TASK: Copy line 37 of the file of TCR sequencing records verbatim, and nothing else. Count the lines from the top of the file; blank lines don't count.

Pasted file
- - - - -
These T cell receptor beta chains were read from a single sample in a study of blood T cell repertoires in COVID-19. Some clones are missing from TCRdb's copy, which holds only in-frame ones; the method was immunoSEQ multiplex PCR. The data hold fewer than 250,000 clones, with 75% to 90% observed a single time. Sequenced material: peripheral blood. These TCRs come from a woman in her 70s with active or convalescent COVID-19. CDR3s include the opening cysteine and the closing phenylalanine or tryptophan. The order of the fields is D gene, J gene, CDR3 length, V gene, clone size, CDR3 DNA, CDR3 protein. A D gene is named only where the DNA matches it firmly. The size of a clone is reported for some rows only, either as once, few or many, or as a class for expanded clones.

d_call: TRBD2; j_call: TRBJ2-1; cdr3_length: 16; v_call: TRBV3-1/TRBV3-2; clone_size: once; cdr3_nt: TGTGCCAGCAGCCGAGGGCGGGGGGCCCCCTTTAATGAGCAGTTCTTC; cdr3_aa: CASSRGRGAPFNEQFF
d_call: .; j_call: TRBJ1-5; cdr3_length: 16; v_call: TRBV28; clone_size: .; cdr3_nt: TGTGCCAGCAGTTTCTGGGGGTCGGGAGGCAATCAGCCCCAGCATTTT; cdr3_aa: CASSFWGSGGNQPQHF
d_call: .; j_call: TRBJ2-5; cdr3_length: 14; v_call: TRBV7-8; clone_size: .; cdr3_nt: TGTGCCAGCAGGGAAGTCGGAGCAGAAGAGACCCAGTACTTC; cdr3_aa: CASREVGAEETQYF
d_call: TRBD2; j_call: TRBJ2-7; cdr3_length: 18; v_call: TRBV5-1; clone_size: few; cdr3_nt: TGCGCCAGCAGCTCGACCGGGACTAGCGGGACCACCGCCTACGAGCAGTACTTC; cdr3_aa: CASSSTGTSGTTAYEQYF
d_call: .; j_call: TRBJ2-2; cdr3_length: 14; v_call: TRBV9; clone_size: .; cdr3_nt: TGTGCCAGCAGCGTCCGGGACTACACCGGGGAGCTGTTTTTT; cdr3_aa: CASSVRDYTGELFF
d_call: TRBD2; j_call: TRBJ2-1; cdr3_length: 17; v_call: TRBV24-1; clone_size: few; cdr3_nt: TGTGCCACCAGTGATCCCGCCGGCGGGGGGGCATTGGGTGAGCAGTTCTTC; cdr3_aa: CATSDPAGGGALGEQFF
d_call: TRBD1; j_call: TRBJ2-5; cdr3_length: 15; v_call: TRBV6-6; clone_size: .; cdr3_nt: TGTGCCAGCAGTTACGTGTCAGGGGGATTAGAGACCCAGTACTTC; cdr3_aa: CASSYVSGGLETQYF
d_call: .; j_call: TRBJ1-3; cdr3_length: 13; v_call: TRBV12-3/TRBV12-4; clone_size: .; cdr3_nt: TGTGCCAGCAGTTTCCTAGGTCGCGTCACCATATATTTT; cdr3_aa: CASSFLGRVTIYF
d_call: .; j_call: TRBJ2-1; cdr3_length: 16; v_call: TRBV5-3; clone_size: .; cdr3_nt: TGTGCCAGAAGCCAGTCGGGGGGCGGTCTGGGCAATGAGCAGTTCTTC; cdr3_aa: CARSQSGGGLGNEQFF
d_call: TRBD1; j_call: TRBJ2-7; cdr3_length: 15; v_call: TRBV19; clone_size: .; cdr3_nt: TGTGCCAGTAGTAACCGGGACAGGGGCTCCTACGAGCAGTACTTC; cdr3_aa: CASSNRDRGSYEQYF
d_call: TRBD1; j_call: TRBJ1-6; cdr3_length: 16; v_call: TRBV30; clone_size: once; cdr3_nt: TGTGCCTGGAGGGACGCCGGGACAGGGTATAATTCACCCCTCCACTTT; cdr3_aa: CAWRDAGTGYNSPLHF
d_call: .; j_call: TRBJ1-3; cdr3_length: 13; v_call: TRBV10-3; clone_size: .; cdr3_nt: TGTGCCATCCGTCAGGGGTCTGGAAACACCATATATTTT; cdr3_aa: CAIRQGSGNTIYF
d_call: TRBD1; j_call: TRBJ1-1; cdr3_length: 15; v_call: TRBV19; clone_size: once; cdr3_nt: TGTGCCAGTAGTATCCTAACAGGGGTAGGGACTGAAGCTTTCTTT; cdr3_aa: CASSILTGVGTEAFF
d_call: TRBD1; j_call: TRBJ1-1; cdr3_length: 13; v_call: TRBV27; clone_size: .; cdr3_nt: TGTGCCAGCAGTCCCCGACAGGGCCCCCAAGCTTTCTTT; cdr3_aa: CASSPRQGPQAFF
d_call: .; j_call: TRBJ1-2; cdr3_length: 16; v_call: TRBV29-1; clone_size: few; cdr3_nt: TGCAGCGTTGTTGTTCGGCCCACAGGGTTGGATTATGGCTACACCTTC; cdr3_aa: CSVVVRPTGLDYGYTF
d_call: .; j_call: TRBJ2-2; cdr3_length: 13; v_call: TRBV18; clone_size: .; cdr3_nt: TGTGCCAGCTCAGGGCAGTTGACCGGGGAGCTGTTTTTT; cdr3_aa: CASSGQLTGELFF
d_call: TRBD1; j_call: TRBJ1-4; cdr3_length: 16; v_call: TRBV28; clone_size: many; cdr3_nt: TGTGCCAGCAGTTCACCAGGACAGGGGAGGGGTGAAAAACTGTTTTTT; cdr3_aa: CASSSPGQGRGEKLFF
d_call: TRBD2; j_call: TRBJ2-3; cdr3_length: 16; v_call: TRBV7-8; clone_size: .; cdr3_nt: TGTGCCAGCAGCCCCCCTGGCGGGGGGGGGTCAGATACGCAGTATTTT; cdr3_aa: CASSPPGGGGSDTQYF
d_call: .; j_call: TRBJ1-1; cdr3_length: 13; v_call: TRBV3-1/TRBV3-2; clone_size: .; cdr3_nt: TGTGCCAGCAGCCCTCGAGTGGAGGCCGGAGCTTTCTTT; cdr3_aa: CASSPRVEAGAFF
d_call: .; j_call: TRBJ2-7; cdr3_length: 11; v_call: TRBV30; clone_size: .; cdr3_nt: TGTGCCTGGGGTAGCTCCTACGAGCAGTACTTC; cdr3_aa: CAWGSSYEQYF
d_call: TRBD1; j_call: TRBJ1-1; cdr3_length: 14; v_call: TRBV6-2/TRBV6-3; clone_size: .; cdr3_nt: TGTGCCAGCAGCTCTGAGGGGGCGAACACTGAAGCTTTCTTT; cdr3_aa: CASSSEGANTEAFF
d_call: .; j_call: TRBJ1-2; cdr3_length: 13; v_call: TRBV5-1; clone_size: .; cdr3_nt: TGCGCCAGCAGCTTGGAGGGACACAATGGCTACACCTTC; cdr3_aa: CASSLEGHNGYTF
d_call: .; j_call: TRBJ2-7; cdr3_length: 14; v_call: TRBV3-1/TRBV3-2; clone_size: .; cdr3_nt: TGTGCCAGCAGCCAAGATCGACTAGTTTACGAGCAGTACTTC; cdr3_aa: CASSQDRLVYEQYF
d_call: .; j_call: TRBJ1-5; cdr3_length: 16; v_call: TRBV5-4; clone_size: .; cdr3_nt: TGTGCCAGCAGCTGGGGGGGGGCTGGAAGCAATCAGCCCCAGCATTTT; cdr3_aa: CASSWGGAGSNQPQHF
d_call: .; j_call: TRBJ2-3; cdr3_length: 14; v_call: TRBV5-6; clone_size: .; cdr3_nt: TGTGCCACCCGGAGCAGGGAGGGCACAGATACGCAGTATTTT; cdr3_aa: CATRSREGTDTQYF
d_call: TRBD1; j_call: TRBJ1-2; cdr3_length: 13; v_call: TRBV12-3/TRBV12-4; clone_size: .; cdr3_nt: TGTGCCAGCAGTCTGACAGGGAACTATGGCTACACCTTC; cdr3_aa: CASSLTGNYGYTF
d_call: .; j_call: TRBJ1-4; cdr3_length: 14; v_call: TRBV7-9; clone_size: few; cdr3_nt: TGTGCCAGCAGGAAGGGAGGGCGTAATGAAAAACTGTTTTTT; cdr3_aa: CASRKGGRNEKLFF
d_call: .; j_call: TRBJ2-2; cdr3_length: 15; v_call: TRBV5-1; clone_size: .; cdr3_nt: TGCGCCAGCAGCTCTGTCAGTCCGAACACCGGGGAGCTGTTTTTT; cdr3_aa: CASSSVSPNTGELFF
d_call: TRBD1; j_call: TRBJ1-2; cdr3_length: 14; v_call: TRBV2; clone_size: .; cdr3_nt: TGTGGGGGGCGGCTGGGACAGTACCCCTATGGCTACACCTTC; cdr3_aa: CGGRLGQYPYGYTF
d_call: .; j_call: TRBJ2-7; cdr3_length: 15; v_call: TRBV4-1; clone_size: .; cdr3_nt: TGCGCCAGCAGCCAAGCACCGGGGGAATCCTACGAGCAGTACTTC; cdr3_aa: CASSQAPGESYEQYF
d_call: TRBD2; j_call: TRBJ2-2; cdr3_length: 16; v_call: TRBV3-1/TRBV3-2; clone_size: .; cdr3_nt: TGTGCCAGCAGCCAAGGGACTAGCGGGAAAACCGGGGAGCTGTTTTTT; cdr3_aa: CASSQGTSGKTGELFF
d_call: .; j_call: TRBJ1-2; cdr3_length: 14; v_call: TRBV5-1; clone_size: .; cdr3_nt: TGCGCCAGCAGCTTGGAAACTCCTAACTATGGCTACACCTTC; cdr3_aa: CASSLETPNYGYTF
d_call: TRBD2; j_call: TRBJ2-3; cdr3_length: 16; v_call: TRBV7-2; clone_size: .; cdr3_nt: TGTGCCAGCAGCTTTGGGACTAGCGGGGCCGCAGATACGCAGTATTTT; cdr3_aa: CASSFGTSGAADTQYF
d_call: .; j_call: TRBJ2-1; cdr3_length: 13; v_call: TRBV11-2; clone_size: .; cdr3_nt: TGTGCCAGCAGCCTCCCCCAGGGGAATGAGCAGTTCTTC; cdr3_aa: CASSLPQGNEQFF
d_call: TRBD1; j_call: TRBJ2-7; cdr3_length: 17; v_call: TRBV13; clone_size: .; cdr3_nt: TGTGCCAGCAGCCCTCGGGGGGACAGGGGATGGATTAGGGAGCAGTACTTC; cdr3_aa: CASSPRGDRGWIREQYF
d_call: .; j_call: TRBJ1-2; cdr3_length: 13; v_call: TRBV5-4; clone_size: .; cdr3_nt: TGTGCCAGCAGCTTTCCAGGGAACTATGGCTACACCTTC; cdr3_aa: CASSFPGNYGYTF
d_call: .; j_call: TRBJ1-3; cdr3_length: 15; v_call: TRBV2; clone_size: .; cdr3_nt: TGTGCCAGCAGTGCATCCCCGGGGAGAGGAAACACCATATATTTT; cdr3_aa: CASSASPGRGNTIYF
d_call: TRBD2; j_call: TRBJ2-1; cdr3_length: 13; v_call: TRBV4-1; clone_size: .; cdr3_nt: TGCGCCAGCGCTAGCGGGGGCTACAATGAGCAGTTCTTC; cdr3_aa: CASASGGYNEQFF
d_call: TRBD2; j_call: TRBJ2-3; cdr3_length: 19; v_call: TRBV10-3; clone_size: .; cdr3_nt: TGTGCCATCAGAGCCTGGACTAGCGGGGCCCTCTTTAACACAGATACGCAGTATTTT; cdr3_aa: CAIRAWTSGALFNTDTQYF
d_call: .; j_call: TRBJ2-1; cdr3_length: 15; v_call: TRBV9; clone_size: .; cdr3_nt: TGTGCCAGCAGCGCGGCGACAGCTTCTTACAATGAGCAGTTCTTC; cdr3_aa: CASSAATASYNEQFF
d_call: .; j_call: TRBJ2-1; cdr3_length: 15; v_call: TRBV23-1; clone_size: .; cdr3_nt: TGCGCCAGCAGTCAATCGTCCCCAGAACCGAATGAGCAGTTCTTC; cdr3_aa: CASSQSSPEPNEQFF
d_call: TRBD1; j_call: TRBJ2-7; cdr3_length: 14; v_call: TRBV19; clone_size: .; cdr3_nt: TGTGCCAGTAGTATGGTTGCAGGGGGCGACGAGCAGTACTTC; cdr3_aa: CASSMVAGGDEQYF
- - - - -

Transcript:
d_call: .; j_call: TRBJ1-2; cdr3_length: 13; v_call: TRBV5-4; clone_size: .; cdr3_nt: TGTGCCAGCAGCTTTCCAGGGAACTATGGCTACACCTTC; cdr3_aa: CASSFPGNYGYTF